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28.2.06

Condemned Art

Also on Ionarts:

Inventor Art (April 2, 2005)

Artists' Squat on the Rue de Rivoli (March 31, 2005)

Saving Outsider Art (September 13, 2004)

Maison Picassiette and Other Oddities (December 17, 2003)

Saint Elizabeths (November 26, 2003)

Rock Sculptures (August 4, 2003)
File this under odd art projects from around the world (well, mostly France). A recent article by Sophie Landrin (La "Maison du chaos" sommée de revenir à l'ordre, February 21) in Le Monde describes the work of an art collective, Salamander Spirit, which has transformed an abandoned house near Lyon into an art project (my translation and links added):
Is this the end for Chaos Mansion? On Thursday, February 16, a court [the Tribunal Correctionnel de Lyon] ordered Thierry Ehrmann, the owner of a middle-class house in Saint-Romain-au-Mont-d'Or (Rhône), transformed into a work of art, to put his house back in order. For four years, this iconoclastic businessman, owner of Art Price, a world leader in the online cataloguing of art sales, has been working on "deconstructing" his former 17th-century country home to make it into a "monumental collective art work," working in several stages on the theme of chaos.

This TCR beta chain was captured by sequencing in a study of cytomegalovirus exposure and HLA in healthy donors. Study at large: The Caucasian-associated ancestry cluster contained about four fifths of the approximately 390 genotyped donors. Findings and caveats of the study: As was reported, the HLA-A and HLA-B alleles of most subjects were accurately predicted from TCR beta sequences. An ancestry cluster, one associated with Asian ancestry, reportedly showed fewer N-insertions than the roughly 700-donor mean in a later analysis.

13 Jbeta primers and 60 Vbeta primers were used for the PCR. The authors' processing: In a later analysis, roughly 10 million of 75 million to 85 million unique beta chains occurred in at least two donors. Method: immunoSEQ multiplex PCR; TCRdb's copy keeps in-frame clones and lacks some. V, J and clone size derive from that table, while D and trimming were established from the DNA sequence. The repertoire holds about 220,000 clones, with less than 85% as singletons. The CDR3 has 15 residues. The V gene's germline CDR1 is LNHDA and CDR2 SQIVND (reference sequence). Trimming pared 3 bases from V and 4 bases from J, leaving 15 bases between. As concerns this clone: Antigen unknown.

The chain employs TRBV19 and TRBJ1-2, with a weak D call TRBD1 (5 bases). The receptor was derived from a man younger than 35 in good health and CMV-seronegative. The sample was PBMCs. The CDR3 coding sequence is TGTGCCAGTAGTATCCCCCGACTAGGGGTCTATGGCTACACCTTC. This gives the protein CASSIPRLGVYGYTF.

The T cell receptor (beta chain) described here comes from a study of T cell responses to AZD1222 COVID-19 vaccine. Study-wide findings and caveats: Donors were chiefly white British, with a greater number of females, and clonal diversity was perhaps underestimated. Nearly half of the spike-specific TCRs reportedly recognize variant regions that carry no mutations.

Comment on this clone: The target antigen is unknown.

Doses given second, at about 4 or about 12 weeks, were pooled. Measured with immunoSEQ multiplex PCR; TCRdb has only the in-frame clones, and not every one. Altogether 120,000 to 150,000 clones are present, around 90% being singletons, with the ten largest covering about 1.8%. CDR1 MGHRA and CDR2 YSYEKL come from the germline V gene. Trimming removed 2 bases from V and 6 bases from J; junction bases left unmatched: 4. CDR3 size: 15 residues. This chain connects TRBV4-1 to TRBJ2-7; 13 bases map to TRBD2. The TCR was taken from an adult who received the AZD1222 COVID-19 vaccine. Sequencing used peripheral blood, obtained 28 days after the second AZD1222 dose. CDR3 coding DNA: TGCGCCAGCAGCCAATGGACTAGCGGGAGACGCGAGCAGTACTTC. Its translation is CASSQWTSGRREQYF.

Demeure du Chaos
Some fifty artists, including Ben, are coordinating their participation in this undertaking. Carbonized walls, façades recovered with corpse heads, a portrait of Bin Laden and his right-hand man Ayman Al-Zawahiri, crashed airplanes, melted luxury cars, a response to Ground Zero in New York, rivers of lava and blood: hundreds of idlers parade through each weekend in this village located about ten kilometers from Lyon, to assist in the metamorphosis of this war landscape.
For now, Ehrmann has appealed the ruling, which allows him to continue the work for now. Lunettes Rouges covered this on his blog earlier (La création artistique doit trouver sa forme dans la loi et l'expression de la volonté générale, February 18), and the post has a long string of in-depth comments attached to it.

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